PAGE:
In Extremely Loud and Incredibly Close, Jonathan Safran Foer explores trauma and its impact on people. When faced with a devastating situation, it is only human nature to search for answers in everything. For the characters of Oskar and his grandfather, it is clear that the guilt and sadness alters their everyday lives, which they spend searching for answers. On the other hand, even though she is mourning the loss of her husband, Oskar’s mother is able to show incredible outward stability as she heals by helping her son on his journey. Through these characters and more, all dealing with similar devastating situations, Foer argues that the only way to unlock true healing from grief is to accept that sometimes there is no answer.
Oskar Schell is a very unique, quirky and conflicted 9 year old Manhattan boy, who loses his father in the 9/11 terrorist attacks. Understandably, this changes his life and purpose forever. Is is struck with so many new questions, about his own life and his father’s death. He is forced to lose his innocence at such an early age, and becomes jaded, even stating that “Nothing is beautiful and true” (43).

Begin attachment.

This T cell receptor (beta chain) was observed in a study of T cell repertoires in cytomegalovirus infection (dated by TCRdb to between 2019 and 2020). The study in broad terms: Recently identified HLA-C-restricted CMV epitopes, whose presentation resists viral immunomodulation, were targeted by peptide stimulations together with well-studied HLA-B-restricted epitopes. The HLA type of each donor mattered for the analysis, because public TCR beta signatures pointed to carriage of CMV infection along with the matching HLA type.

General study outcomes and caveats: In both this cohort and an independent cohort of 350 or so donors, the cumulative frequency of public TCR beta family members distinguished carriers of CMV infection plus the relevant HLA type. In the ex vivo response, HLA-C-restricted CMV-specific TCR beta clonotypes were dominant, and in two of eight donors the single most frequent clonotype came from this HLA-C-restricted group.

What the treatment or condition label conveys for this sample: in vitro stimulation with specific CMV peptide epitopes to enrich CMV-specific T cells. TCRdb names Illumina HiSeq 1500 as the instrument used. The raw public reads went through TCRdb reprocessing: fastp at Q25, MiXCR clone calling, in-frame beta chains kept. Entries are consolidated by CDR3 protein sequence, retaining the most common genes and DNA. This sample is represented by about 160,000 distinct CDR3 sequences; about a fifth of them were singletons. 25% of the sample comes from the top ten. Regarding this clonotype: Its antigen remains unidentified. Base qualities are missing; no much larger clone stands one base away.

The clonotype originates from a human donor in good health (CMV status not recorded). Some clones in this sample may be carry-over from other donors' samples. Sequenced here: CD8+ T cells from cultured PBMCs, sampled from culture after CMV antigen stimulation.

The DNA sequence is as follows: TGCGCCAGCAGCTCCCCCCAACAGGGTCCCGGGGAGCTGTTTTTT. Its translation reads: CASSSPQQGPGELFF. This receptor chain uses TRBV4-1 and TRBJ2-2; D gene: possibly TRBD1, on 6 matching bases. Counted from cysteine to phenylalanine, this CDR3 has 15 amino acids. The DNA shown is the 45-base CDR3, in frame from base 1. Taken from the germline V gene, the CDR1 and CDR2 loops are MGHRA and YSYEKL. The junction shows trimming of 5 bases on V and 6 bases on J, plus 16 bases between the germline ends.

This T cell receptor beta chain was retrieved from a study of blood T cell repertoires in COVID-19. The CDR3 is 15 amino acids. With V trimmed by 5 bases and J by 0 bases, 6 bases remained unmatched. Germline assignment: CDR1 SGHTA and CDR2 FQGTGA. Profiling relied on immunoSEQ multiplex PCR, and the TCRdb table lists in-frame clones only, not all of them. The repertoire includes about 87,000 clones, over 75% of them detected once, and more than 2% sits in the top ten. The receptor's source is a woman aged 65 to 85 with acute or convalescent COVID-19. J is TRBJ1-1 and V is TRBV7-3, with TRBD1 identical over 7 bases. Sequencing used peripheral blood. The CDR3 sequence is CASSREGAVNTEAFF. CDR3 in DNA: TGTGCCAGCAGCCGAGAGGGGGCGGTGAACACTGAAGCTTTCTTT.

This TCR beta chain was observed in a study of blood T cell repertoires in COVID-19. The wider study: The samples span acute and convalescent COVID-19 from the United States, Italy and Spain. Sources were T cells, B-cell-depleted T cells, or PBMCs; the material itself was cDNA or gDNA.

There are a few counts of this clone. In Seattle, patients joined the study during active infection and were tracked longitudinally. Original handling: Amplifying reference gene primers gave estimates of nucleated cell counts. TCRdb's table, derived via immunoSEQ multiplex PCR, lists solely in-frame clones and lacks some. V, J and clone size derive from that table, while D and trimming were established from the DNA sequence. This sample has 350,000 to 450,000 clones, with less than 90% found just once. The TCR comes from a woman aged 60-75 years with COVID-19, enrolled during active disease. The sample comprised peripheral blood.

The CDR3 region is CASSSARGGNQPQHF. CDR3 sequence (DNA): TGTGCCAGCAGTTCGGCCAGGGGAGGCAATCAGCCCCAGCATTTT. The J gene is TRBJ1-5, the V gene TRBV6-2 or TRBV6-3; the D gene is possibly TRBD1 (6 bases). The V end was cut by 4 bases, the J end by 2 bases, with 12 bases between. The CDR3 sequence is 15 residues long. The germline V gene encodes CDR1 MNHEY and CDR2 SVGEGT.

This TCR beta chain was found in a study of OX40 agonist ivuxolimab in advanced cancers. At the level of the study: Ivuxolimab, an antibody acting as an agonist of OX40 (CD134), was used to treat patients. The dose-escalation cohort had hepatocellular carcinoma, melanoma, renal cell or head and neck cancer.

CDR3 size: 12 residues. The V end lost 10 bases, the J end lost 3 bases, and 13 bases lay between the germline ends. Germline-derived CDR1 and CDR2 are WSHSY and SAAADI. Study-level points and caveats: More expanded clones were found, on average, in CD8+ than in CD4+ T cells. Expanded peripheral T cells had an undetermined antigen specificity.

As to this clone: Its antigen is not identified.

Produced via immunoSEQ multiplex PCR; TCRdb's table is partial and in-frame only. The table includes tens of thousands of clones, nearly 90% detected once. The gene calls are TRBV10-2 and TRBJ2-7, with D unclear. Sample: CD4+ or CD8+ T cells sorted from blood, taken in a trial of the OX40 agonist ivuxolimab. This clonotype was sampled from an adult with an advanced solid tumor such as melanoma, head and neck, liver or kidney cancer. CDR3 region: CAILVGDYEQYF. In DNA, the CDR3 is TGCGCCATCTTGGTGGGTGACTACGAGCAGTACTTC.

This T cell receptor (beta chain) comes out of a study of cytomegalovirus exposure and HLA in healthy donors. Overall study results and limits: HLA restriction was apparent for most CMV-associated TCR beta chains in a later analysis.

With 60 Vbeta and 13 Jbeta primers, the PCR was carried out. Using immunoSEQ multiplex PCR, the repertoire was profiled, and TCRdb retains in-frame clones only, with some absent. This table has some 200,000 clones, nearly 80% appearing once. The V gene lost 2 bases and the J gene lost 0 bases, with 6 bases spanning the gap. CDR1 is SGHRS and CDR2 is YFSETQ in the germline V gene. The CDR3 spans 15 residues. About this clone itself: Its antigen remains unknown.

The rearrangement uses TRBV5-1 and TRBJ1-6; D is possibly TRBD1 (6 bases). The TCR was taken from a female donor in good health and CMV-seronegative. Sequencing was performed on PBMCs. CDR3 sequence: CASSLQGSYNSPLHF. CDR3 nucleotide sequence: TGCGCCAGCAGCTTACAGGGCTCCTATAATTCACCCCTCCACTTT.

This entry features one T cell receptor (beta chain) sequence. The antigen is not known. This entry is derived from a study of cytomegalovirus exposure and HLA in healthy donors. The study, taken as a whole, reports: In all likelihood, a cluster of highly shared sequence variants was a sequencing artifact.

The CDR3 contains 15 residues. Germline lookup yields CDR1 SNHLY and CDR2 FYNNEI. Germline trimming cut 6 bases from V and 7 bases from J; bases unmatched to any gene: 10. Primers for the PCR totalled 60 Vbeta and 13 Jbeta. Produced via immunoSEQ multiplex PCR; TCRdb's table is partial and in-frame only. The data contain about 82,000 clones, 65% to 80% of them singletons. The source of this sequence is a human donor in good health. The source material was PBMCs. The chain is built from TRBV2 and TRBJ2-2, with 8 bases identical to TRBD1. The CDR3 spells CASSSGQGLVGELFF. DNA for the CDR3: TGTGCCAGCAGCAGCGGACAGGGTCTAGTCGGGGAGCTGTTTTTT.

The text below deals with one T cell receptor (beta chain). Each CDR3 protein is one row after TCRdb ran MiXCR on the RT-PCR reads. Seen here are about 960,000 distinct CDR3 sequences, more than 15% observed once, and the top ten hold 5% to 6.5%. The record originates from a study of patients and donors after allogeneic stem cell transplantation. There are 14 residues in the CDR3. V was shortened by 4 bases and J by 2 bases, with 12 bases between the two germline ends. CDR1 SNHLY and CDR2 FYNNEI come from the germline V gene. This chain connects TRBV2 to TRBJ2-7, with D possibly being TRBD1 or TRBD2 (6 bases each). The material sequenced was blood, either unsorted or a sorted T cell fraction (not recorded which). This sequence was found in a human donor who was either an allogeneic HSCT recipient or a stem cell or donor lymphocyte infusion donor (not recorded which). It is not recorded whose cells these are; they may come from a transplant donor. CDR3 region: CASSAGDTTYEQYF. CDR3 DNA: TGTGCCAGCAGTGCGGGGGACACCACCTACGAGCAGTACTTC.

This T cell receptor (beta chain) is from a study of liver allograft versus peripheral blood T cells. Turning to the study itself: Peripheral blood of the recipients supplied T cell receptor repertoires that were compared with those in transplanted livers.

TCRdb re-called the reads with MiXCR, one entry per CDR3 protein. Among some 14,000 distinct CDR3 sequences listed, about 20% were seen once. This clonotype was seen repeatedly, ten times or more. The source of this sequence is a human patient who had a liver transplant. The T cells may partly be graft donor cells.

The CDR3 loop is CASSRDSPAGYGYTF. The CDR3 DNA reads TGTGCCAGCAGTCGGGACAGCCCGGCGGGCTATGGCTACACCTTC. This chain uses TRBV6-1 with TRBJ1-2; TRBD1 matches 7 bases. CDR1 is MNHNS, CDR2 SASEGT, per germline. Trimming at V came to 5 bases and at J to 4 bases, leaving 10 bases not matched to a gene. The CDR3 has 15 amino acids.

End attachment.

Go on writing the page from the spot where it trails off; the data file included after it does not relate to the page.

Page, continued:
Oskar had a very special relationship with his father, who challenged him intellectually and often led him on extraordinary “Reconnaissance Expeditions.” A year following his father’s death, Oskar finds a key in a vase labelled “Black,” and treats it as one of these expeditions, becoming obsessed with searching for any information that can help him cling to the memory of his father. There are “472 people with the name Black in New York” (51), and Oskar spends every possible moment knocking on their doors to ask if they knew anything about the key, and what information about his father it could unlock. Though the vast majority of his attempts failed to bring him any answers, Oskar had some peace of mind while he was searching, because “every time [he] left [the] apartment…[he] was getting closer to [his] dad” (52).
Oskar’s father used to tell him stories about a fictional Sixth Borough of New York, and one instance is brought up later in the novel to really tie into the theme. Oskar’s father tells him that “there’s nothing that could convince someone who doesn’t want to be convinced. But there is an abundance of clues that would give the wanting believer something to hold on to” (221). At the time, he is talking about the existence of a nonexistent place, but now this reflects how Oskar is holding on the clues, believing that there is a way that the impossible will lead him to his father. It is the epitome of Oskar’s struggle to be ok with feeling sad without having the objective answers as to why or how the tragedy happened. He would even go to such extremes as digging up his father’s empty coffin, just to fill it with something that would properly represent his father more so than an empty box.
Through Oskar searching for meaning in the loss of his father, he eventually is able to begin to accept that it was never...